[Album Review] “Young Lust” – Aerosmith

Young Lust - AerosmithAlbum Title: Young Lust – The Aerosmith Anthology
Artist: Aerosmith
Year: 2001
Running Time: 158m 45s

Track listing: [DISC 1] 1 Let the Music Do the Talking; 2 My Fist Your Face; 3 Shame On You; 4 Heart’s Done Time; 5 Rag Doll; 6 Dude (Looks Like a Lady); 7 Angel; 8 Hangman Jury; 9 Permanent Vacation; 10 Young Lust; 11 The Other Side; 12 What It Takes; 13 Monkey on my Back; 14 Love in an Elevator; 15 Janie’s Got a Gun; 16 Ain’t Enough; 17 Walk This Way (with Run-DMC)  [DISC 2] 1 Eat the Rich; 2 Love me Two Times; 3 Head First; 4 Livin’ On the Edge (acoustic); 5 Don’t Stop; 6 Can’t Stop Messin; 7 Amazing (orchestral); 8 Cryin’; 9 Crazy; 10 Shut up and Dance; 11 Deuces are Wild; 12 Walk on Water; 13 Blind Man; 14 Falling in Love (Is Hard on the Knees) (live); 15 Dream On (live); 16 Hole in my Soul (live); 17 Sweet Emotion (live)

Another greatest hits collection from Aerosmith, but actually nothing to do with the band rather complexly. Geffen have thrown together the best of Aerosmith from their years with the label (roughly 1985 to 1996), but the band were not consulted in any way about the project. So is that a good or a bad thing?

“Young Lust” is one of those rare collections. We thankfully do not just get the hits, we also get a number of non-studio album tracks, a few rarities and those album tracks that are fan favourites but did not receive radio play, or a single release.

Starting at the beginning is a trio of tracks from the much maligned “Done With Mirrors” album from 1985. Recorded during the tail end of Aerosmith’s drug and alcohol abuse, the album failed to perform well in the charts, and only moderately from a critical and creative point of view. Still, the best of it is here – the Joe Perry Project tune ‘Let the Music do the Talking’, catchy rocker (and album best) ‘My Fist Your Face’ and brooding Led Zep-styled ‘Shame On You’.

Comeback album “Permanent Vacation” is well represented with the three hits (‘Dude (Looks Like a Lady)’, ‘Angel’, ‘Rag Doll’) and the best of the rest included (outstanding cut ‘Hangman Jury’ and ‘Heart’s Done Time’ along with the title track). The trick is repeated with their career-best release, “Pump”. The popular hits, ‘Janies Got a Gun’, ‘Love in an Elevator’, ‘What it Takes’ and ‘The Other Side’ are all here, and they are ably accompanied by the unnerving raunch of ‘Young Lust’ and Tyler’s story of addiction, ‘Monkey on my Back’. Shame that ‘FINE’ is not included mind you.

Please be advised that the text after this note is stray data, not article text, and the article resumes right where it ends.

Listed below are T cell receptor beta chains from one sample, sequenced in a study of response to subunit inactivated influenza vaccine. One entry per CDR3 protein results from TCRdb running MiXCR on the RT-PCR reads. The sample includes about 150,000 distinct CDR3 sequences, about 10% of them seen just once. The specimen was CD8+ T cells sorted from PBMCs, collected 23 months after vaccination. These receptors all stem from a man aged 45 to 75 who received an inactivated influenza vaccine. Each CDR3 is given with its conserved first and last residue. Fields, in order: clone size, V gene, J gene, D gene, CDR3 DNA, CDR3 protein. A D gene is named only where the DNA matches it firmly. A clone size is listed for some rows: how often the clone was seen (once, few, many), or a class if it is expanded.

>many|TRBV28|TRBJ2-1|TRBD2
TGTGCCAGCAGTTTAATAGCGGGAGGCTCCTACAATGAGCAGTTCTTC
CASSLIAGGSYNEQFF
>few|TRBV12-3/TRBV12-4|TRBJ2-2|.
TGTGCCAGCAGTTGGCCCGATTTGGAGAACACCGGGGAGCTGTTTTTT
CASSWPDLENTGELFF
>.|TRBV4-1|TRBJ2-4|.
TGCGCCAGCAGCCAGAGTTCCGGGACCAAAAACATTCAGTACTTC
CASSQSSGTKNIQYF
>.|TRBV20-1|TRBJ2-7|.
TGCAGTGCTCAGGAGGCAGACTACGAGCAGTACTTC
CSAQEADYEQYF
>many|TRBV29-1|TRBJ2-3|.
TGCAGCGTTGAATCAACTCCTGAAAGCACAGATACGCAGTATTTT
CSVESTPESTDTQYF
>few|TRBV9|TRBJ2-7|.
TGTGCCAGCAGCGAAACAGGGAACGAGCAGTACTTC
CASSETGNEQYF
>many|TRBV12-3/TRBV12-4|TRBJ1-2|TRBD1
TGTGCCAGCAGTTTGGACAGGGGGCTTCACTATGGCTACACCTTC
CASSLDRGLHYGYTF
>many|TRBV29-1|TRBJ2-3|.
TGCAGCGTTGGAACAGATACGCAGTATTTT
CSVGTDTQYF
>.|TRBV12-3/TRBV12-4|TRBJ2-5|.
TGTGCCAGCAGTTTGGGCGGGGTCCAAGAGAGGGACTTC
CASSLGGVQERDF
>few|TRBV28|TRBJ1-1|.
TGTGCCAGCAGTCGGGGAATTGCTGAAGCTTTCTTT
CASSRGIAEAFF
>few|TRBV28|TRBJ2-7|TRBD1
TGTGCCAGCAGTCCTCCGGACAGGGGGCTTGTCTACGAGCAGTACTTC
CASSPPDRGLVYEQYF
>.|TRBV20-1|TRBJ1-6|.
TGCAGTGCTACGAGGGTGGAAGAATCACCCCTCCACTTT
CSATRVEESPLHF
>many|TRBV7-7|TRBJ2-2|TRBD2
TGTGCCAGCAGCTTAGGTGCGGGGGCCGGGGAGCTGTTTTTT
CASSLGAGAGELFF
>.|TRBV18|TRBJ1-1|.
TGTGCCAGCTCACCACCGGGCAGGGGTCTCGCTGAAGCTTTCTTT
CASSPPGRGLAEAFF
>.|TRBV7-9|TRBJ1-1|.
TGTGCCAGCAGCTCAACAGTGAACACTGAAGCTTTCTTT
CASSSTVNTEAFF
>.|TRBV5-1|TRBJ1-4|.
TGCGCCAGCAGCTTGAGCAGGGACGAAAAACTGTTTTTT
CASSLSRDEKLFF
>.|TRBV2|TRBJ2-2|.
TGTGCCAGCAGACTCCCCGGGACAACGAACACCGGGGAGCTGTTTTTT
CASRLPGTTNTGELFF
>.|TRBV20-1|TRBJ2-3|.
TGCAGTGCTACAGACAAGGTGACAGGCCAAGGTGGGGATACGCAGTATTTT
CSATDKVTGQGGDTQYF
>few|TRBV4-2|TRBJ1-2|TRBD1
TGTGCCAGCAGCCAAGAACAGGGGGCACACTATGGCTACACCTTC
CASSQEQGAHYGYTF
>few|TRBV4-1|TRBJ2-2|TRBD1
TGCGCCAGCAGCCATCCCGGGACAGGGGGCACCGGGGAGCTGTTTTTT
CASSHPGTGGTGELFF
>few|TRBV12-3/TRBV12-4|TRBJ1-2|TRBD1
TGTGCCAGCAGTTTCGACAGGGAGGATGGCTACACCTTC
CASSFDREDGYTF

The first disc finishes off with the reasonable ‘Ain’t Enough’, a Japan-only recording, and the career-saving ‘Walk this Way’ re-recording with Run DMC, as fresh now as it was 15 years ago.

The peak of Aerosmith’s commercial success came with “Get a Grip” and there cannot be many fans who don’t own it. So it is too Geffen’s credit that they have tried to vary things a little by including alternative versions of big hits ‘Amazing’ (orchestral version) and one of the decades best tracks, ‘Living on the Edge’ (acoustic). The inevitable inclusion of the over-exposed ‘Cryin’ and ‘Crazy’ is expected, and also here are mediocre rockers ‘Eat the Rich’ and ‘Shut up and Dance’. Thankfully we also get the brilliant ‘Head First’ and funky ‘Don’t Stop’ (only available as B-sides before this) as well as Europe-only release, ‘Can’t Stop Messin’. Soundtrack releases ‘Love me Two Times’, a cover of the Doors classic, and Beavis and Butthead Experience recording, the superb ‘Deuces are Wild’ (why this wasn’t an album track I will never know) are thrown in for good measure also

Completing the album are the two new recordings for the “Big Ones” greatest hits release in 1994, ‘Blind Man’ and the better of the two tracks, ‘Walk on Water’. The last four tracks are taken from the live Geffen release, “A Little South of Sanity”, a handy way for them to include tracks recorded for Columbia on 1997’s “Nine Lives” – ‘Falling in Love’ and ‘Hole in my Soul’ as well as 70s classics, ‘Sweet Emotion’ and ‘Dream On’. Pity that they couldn’t give us a live version of ‘Pink’ somehow.

This is pretty much a flawless collection, although who is going to buy it is another thing. Die-hard fans will have much of it (although it is a convenient way of getting your hands on hard to find stuff like the B-sides), while casual listeners may be put off by the fact that they don’t recognise around a dozen or so of the tracks.

But you can’t knock 34 tunes, and this is the best representation of the bands career during this time. Get your hands on the “Greatest Hits 1973-1988” as well and you will have a great cross-section of one of rock’s finest bands all in 2 albums.

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